Politics and piety
God's Rule: The Politics of the World Religions. Edited by Jacob Neusner. Georgetown University Press, 281 pp., $29.95.
Years ago, Max Stackhouse taught me that the comic riff on the medieval question about angels and physical space--Can more than one angel sit on the head of a pin?--conveys a significant spiritual and political question: Can people with different beliefs live together without violence?
Jacob Neusner's goal is to help answer this question by illuminating the political views stemming from the world religions. In brief but surprisingly detailed accounts, all the authors Neusner includes in his book (luminaries such as Neusner himself, Martin Marty and Charles Curran, as well as newer lights such as Todd Lewis and Mark Csikszentmihalyi) discuss the politics of the world religions from five perspectives: classical sources, political theory, medium of expression, message about politics and relationship to nonbelievers.
James Luther Adams once quipped that "good teaching is knowing which lies to tell," and the authors here occasionally simplify to the point of telling lies. Nonetheless, generalizations confer readability, and this volume is very readable. Journalists and pastors can learn here how to write and teach about a wide range of traditions, making only those "errors" sanctioned by leading experts in the field. George Bush's cabinet also could profit from going to school here.
Some of us are well acquainted with the religious views represented by Marty (Protestantism), Curran (Roman Catholicism) and Neusner (Judaism). We may find the less-familiar terrain covered by Petros Vassiliadis (Eastern Orthodoxy), John Esposito and Natana De Long-Bas (Islam) and Csikszentmihalyi (Confucianism) more provocative. Insights from these less well-known traditions can be used to challenge and improve the liberal consensus--the separation of religion and politics.
Vassiliadis argues that the Eastern Orthodox approach to politics is essentially sacramental. In the classic formulation, prayer, devotion and practice legitimate belief. Vassiliadis argues, however, that Orthodoxy also views theology as an act of contemplation, rendering it more experiential and less rationally deductive than Western Catholicism tends to be. Orthodox Christians see politics through the eschatological drama offered in the liturgy, from which they are sent in peace to deal with society's politics. Esposito and De Long-Bas set forth the deeply nonsecular assumptions and theology of classical and modern Islam. Islam seeks a society ruled by divine law. For Islam, liberalism's separation of politics and religion is a non sequitur. Csikszentmihalyi sets forth the riches of Confucianism, which of all the religions (with Islam as a close second) has spent the most time dealing directly with politics.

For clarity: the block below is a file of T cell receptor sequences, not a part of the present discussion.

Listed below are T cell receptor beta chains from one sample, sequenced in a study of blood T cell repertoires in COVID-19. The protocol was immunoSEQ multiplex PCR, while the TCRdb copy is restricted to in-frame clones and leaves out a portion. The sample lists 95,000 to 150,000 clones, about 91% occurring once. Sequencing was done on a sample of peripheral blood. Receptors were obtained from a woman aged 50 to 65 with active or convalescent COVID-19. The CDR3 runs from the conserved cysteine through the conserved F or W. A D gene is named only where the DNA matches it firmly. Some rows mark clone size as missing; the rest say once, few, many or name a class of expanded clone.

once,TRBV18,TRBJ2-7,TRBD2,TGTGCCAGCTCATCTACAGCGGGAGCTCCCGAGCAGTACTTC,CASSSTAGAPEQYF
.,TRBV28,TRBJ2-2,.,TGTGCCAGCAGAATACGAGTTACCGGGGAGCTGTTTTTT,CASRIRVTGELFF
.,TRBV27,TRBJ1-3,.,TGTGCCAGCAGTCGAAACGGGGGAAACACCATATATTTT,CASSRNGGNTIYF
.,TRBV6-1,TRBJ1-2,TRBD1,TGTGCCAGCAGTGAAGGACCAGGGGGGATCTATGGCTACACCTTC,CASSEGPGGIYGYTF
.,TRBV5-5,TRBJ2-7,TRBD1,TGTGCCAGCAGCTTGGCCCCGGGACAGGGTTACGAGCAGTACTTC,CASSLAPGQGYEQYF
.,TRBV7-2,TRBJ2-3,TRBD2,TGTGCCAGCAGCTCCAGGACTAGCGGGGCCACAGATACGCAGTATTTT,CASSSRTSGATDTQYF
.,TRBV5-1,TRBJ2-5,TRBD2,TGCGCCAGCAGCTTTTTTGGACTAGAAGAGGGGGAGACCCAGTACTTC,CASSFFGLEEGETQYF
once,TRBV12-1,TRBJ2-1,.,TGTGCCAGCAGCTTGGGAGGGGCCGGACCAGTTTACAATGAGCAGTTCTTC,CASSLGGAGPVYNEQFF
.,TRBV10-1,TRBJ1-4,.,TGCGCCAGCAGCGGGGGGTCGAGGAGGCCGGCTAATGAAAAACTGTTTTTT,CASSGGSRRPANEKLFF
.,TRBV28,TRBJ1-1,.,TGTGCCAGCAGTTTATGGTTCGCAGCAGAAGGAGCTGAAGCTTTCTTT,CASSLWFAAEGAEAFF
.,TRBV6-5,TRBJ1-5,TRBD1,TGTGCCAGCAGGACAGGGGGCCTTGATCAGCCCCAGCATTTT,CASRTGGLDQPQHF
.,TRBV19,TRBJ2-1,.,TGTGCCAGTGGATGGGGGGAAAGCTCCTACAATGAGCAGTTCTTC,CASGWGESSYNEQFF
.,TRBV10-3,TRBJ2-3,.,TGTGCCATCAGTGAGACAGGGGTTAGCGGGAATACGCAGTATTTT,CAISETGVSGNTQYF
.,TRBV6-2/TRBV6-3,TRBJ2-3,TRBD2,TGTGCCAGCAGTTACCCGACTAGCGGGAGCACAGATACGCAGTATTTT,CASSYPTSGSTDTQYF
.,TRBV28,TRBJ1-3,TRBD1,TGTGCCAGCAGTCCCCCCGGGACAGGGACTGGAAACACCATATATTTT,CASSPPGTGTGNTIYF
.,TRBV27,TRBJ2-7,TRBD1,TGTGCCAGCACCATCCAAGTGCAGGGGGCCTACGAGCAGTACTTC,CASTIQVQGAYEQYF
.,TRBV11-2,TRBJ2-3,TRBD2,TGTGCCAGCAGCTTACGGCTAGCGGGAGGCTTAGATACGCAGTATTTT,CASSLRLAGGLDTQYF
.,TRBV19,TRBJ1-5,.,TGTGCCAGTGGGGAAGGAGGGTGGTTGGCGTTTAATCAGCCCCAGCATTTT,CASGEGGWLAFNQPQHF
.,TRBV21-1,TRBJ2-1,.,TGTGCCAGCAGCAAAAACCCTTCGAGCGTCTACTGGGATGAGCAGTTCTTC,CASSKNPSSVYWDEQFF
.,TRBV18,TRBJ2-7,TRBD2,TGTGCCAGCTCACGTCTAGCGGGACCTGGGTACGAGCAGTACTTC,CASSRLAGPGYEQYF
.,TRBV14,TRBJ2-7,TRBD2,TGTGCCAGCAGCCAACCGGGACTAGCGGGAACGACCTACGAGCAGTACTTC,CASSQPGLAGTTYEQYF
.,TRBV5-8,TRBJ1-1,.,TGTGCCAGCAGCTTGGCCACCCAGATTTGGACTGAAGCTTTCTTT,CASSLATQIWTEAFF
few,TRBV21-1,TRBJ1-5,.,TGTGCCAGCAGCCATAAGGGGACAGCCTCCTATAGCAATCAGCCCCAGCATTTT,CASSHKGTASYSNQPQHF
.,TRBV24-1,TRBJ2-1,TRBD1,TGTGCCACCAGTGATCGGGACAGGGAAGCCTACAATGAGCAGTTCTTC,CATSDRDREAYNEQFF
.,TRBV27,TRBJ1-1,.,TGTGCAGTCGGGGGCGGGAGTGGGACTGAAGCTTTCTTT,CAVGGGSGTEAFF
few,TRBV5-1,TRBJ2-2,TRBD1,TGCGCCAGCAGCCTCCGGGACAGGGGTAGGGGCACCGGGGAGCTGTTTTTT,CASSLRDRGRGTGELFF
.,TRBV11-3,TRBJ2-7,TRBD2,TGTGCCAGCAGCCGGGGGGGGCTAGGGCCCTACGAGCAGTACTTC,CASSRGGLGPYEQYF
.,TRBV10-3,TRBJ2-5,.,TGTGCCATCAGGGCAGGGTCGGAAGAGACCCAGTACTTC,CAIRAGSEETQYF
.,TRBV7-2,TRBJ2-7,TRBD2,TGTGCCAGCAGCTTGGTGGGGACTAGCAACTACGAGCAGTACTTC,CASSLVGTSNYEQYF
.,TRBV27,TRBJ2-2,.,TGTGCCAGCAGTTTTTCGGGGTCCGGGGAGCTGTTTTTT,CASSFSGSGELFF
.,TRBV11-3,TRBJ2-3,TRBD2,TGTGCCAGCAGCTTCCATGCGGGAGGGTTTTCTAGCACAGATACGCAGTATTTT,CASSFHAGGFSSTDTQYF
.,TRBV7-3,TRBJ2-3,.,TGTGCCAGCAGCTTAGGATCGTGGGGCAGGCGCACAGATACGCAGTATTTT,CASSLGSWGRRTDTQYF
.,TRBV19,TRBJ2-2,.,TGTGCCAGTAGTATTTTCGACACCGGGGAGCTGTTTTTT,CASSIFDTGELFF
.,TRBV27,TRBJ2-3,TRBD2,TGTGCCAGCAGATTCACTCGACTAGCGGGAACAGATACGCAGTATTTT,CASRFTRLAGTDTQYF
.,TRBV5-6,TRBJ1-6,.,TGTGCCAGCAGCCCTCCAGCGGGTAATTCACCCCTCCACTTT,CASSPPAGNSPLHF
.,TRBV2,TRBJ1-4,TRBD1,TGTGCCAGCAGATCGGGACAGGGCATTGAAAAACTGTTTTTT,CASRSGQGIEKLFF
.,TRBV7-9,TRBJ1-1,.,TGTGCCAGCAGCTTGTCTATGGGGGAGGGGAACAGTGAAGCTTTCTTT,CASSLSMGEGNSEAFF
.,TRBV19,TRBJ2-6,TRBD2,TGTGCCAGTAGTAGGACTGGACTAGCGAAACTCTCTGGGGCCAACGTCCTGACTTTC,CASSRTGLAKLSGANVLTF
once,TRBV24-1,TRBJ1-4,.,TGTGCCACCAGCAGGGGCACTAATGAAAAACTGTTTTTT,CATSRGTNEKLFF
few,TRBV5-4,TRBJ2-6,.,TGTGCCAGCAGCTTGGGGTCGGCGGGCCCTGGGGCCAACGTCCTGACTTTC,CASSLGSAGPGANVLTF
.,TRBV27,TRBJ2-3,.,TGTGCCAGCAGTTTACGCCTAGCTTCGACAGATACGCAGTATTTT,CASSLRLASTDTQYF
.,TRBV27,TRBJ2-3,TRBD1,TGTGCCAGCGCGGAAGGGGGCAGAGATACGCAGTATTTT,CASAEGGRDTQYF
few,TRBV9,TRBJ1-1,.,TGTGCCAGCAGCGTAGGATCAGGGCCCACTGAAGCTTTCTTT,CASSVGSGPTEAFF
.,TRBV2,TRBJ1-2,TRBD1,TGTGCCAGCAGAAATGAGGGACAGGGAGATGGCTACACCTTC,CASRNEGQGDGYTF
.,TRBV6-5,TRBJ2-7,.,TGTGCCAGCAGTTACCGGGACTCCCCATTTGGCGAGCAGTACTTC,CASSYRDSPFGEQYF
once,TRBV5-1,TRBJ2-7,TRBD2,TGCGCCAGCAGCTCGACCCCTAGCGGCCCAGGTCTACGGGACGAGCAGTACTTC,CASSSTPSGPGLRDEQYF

Confucianism articulates a secular theory of politics that retains a notion of transcendence. The idea of tian--an order that legitimates rule so long as rulers inscribe its reality on their hearts through wielding power virtuously--can be translated as heaven, but this is not the heaven that granny goes to when she dies. More natural than that, the concept is also more integrative and more humanistic than rational principles and maxims.
In short, Confucianism speaks a language that should be learned by those who think about politics and religion. Whereas Orthodoxy provides grounds to question secular time, Islam questions secular place, and Confucianism questions the secularity of the secular. Taken together, these three traditions, along with the others treated in this volume, raise questions about liberalism as a whole.
Should the title of a book on the world's religions really be God's Rule? What about nontheistic Confucianism and Buddhism? The editorial orientation comes from a Western religious framework. Except for a brief introduction by William Scott Green, an even briefer conclusion by Neusner, and terse references within the essays to how nonbelievers are viewed by the traditions, the authors engage in no comparative reflection.
I hope there will be a companion volume that engages in such comparison and dialogue. Such a book will be harder to produce, since it is easier to set forth the political theories within individual religions than it is to maintain a dialogue between them.
We do learn here about the individual traditions in surprising depth. As to whether countless angels can sit together on the head of a pin, my answer is yes--so long as they agree not to talk about religion and politics at dinner. The Eucharist calls all, but it nourishes only some.